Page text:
Graphic design: The ability to create and edit graphics using software such as Adobe Photoshop or Illustrator.
Data analysis: The ability to collect, analyze, and interpret data.
Customer service: The ability to interact with customers in a friendly and helpful manner.
Sales: The ability to persuade others to buy a product or service.
Here are some examples of soft skills:
Communication: The ability to clearly and concisely communicate with others, both verbally and in writing.
Commitment: What’s something that took a long time to achieve?
Leadership: The ability to motivate and inspire others to achieve a common goal.
Adaptability: The ability to adjust to change and new situations.
Regularly updating this section and getting endorsements from colleagues can bolster your credibility.
For example, this is a recommendation I’ve earned from the CMO of Cognism, a top-rated B2B data provider in the market. These types of endorsements are priceless.
If you have any licenses or certifications relevant to your profession, be sure to include them. LinkedIn has a dedicated section for these credentials, which increases your credibility and sets you apart from others in your field.
Not sure what to showcase?
If you’re a social media content creator — try this selection of courses from Buffer.
If you’re in B2B marketing — try HubSpot Academy to showcase your skills.
If you’re in B2B sales — SaaS sales training programs are a no-brainer for leveling up.
LinkedIn Skills Assessments are another easy way for jobseekers to stand out. If your work involves the use of highly technical programs or software, these skills assessments are perfect for your job search. When completed, LinkedIn adds a badge to your profile page, signaling to recruiters and hiring managers that you’re proficient in these skills.
LinkedIn currently offers more than 85+ free skills assessments in the following areas:
Technical skills: Technical skills assessments can be completed for programs like Google Analytics, Python, Ruby on Rails, and more
Business skills: Business skills assessments can be completed for programs like Google Ads, Microsoft Suite, QuickBooks, and more.
Design skills: Design skills assessments can be completed for programs like Adobe Suite, Final Cut Pro, InDesign, and more.
Many technical roles require knowledge of specific programming languages or software platforms. Completing these skills tests ahead of time signals to recruiters that you have the technical skills needed for specific jobs. This gives the recruiter more confidence in knowing that your background is the right fit for the job.
This cannot be overstated. The top LinkedIn users regularly share, post, and engage with content that aligns with their professional interests.
Your activity on LinkedIn reflects your knowledge and passion in your field. These engagements can be a rich source of keywords and demonstrate your thought leadership.
Here are some of the best tips for engaging with people on LinkedIn:
Be authentic. People can spot a fake from a mile away, so be yourself and let your personality shine through in your interactions.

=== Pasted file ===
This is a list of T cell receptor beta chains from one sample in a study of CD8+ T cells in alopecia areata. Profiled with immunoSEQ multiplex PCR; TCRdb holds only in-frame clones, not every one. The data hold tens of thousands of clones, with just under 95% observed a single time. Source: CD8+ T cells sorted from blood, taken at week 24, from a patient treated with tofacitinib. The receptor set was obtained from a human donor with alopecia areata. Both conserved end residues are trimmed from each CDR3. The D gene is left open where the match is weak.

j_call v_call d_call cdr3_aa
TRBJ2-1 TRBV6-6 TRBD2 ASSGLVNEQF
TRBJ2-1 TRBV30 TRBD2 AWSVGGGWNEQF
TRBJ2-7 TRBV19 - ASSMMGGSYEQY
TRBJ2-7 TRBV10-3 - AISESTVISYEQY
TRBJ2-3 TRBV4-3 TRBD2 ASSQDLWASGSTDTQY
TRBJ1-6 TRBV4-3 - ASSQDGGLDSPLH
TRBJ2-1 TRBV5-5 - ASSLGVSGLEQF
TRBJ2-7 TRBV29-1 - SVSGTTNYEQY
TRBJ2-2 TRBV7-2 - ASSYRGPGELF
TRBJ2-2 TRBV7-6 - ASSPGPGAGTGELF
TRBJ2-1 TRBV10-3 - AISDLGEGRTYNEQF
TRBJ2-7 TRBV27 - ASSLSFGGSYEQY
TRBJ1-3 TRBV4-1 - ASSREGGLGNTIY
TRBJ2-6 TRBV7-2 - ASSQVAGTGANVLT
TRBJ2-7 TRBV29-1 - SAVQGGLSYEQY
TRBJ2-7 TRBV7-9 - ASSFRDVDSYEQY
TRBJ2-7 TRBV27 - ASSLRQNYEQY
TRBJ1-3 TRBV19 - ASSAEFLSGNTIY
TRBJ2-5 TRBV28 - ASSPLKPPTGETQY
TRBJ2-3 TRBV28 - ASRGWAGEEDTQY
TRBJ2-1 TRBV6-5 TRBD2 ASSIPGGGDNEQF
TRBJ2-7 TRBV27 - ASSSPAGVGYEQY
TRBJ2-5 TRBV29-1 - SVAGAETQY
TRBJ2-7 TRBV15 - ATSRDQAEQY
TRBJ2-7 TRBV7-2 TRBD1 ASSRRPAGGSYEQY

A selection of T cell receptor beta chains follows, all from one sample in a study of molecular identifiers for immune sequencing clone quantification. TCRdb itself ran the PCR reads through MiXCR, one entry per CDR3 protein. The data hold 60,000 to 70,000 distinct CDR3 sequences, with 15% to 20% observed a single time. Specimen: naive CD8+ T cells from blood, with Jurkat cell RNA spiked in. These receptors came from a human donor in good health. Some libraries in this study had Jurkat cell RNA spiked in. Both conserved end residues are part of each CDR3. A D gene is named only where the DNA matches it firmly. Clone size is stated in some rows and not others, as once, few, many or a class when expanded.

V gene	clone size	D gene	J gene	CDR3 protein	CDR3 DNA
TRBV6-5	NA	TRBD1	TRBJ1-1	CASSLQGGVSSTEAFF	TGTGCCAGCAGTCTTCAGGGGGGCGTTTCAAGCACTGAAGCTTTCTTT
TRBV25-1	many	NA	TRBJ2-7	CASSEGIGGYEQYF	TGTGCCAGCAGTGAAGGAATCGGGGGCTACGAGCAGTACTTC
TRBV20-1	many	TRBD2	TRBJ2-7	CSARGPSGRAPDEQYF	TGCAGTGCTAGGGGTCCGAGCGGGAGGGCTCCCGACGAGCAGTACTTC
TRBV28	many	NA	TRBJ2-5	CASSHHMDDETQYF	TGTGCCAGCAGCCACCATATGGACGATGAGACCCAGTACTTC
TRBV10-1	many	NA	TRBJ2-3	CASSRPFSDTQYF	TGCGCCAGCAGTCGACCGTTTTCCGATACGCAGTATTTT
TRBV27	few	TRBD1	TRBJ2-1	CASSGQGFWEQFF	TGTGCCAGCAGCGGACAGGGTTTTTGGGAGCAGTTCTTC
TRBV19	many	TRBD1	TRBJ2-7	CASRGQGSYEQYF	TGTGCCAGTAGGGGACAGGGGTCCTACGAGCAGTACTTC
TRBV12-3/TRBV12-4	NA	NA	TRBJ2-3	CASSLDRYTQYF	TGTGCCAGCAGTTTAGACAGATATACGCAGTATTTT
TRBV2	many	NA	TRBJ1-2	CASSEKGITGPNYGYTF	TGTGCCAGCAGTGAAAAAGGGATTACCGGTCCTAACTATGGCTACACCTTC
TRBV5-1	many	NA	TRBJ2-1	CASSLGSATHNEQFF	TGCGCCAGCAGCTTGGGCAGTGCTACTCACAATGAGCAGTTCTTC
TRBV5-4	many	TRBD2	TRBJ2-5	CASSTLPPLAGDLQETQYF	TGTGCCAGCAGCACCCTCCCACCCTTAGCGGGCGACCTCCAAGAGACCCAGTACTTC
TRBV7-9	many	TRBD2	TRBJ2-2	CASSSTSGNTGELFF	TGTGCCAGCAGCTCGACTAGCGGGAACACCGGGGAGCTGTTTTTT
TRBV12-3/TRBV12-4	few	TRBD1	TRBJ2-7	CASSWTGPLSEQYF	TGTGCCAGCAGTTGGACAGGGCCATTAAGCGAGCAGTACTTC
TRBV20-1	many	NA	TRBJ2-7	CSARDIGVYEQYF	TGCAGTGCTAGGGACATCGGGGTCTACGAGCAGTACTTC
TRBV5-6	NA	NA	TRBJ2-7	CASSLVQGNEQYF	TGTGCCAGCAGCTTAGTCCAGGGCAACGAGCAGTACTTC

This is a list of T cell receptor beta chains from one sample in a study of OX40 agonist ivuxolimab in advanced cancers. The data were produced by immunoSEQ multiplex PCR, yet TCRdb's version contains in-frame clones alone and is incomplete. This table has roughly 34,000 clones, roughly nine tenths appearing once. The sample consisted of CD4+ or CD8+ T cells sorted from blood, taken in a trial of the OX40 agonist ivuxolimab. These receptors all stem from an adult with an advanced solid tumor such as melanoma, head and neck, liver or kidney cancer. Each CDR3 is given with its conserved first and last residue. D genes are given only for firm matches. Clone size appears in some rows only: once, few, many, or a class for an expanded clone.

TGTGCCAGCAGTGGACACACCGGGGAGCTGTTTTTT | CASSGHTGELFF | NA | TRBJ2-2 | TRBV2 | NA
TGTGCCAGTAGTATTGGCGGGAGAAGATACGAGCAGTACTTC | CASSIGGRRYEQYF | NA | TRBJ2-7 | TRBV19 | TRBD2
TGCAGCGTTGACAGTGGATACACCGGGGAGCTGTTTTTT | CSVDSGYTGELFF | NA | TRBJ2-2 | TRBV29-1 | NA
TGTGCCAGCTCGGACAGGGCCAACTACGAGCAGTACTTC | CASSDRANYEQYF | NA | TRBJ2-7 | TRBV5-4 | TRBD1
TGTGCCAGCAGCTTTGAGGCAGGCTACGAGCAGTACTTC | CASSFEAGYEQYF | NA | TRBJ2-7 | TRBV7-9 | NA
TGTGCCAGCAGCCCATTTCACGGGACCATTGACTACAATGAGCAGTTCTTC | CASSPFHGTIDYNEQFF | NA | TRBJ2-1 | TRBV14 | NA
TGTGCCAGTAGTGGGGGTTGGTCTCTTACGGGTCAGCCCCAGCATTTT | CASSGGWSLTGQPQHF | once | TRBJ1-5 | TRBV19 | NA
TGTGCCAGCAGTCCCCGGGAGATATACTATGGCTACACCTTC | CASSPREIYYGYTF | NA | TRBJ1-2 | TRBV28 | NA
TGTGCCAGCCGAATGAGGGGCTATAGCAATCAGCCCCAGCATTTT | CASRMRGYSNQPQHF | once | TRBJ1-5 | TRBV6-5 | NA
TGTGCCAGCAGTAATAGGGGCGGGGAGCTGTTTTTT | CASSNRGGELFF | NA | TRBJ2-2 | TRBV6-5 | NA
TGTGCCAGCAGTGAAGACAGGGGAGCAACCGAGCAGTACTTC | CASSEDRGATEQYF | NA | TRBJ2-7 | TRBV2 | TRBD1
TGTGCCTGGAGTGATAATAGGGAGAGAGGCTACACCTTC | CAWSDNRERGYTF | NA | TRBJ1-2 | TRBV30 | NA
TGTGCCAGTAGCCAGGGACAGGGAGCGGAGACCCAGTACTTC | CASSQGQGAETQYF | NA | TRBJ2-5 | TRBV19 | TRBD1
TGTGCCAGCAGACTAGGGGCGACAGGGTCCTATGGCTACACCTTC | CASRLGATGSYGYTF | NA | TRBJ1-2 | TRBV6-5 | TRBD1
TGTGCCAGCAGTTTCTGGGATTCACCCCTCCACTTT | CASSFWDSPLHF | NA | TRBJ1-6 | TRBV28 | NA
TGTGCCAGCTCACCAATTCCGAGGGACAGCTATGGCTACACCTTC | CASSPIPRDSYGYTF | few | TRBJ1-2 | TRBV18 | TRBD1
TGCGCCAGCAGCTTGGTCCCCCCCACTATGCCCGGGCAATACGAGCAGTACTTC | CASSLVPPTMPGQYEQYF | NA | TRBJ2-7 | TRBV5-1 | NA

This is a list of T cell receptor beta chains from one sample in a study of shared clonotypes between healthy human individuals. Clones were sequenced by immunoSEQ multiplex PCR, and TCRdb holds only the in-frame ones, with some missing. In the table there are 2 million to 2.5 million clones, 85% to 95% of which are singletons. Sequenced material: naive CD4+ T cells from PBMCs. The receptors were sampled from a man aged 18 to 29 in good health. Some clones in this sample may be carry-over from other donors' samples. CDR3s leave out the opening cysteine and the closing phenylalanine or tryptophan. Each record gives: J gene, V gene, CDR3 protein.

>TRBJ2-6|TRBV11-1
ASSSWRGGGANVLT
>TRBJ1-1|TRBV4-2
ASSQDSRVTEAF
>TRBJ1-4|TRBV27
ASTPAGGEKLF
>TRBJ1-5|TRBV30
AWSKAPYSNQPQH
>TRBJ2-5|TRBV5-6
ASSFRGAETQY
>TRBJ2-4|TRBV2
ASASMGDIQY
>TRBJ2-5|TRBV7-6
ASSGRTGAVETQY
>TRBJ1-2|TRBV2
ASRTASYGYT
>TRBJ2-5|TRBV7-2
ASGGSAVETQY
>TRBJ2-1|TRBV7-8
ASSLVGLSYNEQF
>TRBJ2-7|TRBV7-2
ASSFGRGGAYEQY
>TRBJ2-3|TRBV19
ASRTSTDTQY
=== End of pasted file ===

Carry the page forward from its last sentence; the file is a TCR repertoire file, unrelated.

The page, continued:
Be helpful. Offer to help others with their questions and problems, and share your knowledge and expertise.
Be consistent. Engage with people on a regular basis, and don’t just disappear after you’ve made a connection.
Comment on their posts. When someone you’re connected to posts something, take a few minutes to read it and leave a thoughtful comment.
Share other people’s content. If someone you’re connected to has shared valuable content, repost it to your own network.
Demonstrate business acumen. You need to show potential business partners that you possess intelligent strategic acumen.
Invite them to connect with you. If you see someone who you think you could benefit from connecting with, send them an invitation.
Use LinkedIn to network with people in your field. Attend industry events, join relevant LinkedIn groups, and reach out to people you admire.
Highlight your skills and experience in your profile. Make sure your profile is up-to-date and includes all of your relevant skills and experience.
Use LinkedIn to research companies. Before you apply for a job, do some research on the company on LinkedIn. This will help you learn more about the company and its culture, and it will also give you some talking points for your interview.
Use LinkedIn to find potential leads. LinkedIn is a great way to find potential leads who are interested in the products or services you sell.
Send personalized messages. Send tailored, customized messages. Be human and write conversationally. Avoid being overly corporate or stuffy.
Don’t be annoying. Be professional. Don’t connect and pitch. Leave deposits before attempting to make withdrawals.
Use LinkedIn to build your brand. LinkedIn is a great way to build your brand and establish yourself as an expert in your field.
Share your content. Share valuable content on LinkedIn, such as blog posts, articles, and videos.
Engage with your audience. Respond to comments and questions on your content, and participate in conversations on LinkedIn.
Pro tip: You can also leverage LinkedIn to build a referral marketing program that drives passive lead flow — the gift that keeps on giving.
A small yet essential aspect of profile optimization is customizing your LinkedIn URL.
A customized URL is not only more professional and easier to share, but it also enhances your personal brand.